This page deals with seeking to resolve an employment dispute, either without going to court or by taking a claim to an Employment Tribunal. For more resources, there is a Helpful links section below.
Note: there are no longer employment tribunal fees, but if you bring a claim consider trying to get an anonymity order so your name does not become searchable on the internet in the online tribunal decision database.
On separate pages:
- Sources of help and advice
- Remedies (Compensation and recommendations)
- Who is liable – companies, public authorities any anyone else are normally liable for actions of employees or other agents. Furthermore, individuals involved in discriminating against or harassing someone are often personally liable.
You can approach a citizens advice bureau, Law Centre, trade union, or solicitor. Advice can be useful in helping to argue a case. See below Getting advice.
Trying to resolve a dispute
You might talk to the employer informally at first. If that is not successful, an existing employee might consider grievance or internal appeals procedures. Legal rules encourage the use of internal procedures before going to a tribunal. See below Talking to the employer.
ACAS can be brought in to conciliate (below ACAS – conciliation), and indeed must be notified before a claim is made, see next heading.
To be binding a settlement agreement must meet certain conditions, unless made with the assistance of an ACAS conciliation officer. In particular, the employee must have received independent legal advice.
You must normally notify ACAS before bringing a tribunal claim – see separate page ‘Early Conciliation’ – all claims must go first to ACAS. This gives an opportunity to resolve the dispute through conciliation before going to a tribunal.
The time limit is three months (less one day), plus any time extension under the ‘Early Conciliation’ rules, though, the tribunal will sometimes allow a late claim. Basically time starts to run when the discrimination happened, but there are sometimes tricky rules as to when this was. It is important that any internal grievance or appeals procedure does not stop time running – you need make the tribunal claim within 3 months of the actual discrimination.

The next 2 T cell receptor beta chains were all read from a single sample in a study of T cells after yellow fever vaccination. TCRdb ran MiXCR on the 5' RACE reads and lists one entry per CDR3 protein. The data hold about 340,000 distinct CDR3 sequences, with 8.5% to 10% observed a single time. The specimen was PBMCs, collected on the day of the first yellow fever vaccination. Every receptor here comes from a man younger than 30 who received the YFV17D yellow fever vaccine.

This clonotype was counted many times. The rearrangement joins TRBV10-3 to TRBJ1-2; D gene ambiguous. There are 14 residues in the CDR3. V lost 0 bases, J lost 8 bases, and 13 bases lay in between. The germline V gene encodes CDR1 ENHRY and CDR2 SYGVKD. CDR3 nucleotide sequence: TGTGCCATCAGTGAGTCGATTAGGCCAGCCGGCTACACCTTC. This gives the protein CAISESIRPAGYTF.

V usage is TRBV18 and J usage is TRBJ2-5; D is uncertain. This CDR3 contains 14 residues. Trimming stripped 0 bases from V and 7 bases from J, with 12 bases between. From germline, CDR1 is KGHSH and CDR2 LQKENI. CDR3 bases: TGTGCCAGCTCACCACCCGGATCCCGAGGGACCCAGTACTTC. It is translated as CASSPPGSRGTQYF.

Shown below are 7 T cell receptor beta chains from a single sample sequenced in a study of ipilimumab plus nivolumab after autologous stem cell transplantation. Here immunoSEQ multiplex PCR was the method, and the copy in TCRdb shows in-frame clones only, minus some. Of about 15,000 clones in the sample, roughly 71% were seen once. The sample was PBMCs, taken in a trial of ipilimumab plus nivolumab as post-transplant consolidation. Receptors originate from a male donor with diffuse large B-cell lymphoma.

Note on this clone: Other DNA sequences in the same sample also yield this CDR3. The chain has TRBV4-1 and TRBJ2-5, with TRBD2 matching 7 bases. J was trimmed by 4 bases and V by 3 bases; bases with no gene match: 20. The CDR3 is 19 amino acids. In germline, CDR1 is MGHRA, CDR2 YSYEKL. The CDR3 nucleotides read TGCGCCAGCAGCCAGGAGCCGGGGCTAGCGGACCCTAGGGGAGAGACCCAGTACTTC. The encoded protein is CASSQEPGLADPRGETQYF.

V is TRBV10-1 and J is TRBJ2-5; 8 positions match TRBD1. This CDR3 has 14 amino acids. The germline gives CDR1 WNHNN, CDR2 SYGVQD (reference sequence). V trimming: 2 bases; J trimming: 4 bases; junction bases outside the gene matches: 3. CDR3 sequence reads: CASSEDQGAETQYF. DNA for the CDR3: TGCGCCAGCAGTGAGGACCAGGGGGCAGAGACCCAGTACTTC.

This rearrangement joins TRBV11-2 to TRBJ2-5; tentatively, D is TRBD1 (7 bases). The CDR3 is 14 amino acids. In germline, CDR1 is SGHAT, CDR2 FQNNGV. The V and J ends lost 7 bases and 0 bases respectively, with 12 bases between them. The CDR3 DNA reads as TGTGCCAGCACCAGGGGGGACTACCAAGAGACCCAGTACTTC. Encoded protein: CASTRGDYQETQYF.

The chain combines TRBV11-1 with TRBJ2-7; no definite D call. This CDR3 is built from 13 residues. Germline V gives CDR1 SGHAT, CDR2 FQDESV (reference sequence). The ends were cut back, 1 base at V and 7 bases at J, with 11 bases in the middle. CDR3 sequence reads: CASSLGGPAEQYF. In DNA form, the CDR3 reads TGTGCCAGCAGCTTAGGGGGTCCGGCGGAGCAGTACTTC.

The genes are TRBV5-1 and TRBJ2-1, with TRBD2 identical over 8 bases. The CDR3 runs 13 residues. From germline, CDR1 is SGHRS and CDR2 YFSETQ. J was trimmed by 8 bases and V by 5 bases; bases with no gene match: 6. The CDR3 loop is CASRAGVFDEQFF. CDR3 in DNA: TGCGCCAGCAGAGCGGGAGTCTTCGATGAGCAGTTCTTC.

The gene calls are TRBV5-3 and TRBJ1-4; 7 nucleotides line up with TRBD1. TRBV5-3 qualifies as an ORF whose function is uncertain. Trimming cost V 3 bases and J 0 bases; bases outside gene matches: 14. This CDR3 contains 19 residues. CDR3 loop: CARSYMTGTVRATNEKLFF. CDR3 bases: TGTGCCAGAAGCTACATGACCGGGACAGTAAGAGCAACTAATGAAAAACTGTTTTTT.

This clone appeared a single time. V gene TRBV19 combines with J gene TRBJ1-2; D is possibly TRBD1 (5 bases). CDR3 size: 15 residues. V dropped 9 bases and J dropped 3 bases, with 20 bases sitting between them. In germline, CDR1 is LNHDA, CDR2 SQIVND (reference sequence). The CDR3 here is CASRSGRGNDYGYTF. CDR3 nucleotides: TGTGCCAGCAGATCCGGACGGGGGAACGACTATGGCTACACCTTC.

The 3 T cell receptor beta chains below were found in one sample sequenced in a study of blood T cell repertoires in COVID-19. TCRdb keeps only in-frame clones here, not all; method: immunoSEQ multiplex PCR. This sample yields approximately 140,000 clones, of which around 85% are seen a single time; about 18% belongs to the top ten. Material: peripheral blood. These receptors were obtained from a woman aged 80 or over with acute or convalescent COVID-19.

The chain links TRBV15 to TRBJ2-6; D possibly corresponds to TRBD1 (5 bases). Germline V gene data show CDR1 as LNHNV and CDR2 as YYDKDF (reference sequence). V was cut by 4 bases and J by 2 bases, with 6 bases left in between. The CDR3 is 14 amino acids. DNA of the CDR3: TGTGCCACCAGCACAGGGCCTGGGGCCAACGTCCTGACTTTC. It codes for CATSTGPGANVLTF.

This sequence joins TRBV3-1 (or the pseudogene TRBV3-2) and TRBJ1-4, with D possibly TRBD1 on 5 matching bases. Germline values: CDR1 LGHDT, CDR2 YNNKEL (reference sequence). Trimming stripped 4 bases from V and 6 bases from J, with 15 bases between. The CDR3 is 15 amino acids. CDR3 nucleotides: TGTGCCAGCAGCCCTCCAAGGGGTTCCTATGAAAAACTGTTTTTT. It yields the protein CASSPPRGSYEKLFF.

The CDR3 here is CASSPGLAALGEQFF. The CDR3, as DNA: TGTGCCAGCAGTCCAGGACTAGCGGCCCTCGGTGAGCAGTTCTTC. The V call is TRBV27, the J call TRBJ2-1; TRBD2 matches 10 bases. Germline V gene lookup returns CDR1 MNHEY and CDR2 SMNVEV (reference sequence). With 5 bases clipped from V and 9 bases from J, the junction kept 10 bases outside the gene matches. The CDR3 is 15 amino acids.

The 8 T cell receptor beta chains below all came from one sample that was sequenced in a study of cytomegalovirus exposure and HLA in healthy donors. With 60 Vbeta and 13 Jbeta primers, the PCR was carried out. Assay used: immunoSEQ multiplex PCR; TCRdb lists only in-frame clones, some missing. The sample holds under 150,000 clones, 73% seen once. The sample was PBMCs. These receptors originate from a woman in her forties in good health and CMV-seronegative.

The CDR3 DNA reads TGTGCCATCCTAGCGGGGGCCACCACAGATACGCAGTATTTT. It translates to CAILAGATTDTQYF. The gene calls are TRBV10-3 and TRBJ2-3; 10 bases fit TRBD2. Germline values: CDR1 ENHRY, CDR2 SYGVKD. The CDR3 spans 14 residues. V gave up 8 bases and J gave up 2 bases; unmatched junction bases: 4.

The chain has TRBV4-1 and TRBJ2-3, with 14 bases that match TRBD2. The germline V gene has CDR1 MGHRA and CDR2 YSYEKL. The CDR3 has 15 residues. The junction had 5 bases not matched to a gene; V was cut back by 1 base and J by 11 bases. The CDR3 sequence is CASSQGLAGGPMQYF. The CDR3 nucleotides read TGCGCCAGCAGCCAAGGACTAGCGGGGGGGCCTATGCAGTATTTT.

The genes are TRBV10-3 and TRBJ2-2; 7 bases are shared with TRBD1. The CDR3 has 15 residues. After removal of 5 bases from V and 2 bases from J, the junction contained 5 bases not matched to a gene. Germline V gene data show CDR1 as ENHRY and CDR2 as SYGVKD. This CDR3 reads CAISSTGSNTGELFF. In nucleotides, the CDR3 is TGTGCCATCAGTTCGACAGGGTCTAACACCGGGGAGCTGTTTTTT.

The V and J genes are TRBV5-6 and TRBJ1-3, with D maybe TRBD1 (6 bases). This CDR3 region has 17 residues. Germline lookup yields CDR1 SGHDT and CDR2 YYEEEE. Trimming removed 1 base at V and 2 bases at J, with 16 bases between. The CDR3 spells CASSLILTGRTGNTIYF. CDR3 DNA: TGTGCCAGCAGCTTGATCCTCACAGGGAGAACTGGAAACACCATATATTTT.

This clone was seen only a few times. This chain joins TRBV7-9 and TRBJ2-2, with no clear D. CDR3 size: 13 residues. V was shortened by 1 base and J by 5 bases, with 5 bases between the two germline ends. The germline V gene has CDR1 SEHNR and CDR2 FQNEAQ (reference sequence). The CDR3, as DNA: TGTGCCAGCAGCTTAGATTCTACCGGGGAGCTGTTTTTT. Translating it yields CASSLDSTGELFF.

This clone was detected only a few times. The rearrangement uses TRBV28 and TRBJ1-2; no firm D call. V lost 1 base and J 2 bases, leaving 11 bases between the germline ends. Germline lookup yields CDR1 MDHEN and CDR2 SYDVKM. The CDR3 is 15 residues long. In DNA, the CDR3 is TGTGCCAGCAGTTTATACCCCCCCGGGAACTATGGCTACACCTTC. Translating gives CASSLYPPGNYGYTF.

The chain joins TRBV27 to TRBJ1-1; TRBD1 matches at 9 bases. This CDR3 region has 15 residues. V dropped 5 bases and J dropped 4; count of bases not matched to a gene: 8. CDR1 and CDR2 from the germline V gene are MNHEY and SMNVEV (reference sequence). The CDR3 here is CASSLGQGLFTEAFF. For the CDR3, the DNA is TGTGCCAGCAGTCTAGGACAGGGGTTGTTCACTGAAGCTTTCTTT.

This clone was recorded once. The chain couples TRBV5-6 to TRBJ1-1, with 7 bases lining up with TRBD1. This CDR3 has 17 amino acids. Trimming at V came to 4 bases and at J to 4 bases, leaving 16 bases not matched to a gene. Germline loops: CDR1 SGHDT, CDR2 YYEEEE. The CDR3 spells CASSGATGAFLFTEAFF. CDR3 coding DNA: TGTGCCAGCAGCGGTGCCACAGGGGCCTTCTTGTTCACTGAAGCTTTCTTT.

Some points to consider:
- Fees are no longer required to bring a tribunal claims – see separate page Fees for tribunal claims – now ruled unlawful.
- Any compensation you get may be reduced if you haven’t first taken appropriate steps to resolve the dispute internally. See separate page Grievance and disciplinary procedures: ACAS Code.
- The burden of proof shifts to the employer if the claimant makes out a prima facie case.
- It is for the claimant to show he has a ‘disability’, if this is disputed. For this, and some other issues, expert evidence can be very useful.
- It is unusual to be ordered to pay the employer’s legal costs, but there are situations where this can happen: Risk on costs?
Your name appearing in online database of decisions – anonymity orders
Since 2017 Employment Tribunal decisions are placed online, and so claimants’ (and others’) names can show up on internet searches by a prospective employer. Claimants (or employers) may wish to try and obtain an anonymity order, so that names do not appear on the internet. See The online tribunal decision database, and anonymity orders.
The main remedy available from a tribunal is compensation. This can include loss of earnings and injury to feelings. Compensation for injury to feelings is determined according to three ‘Vento bands’ ranging from about £660 to £33,000.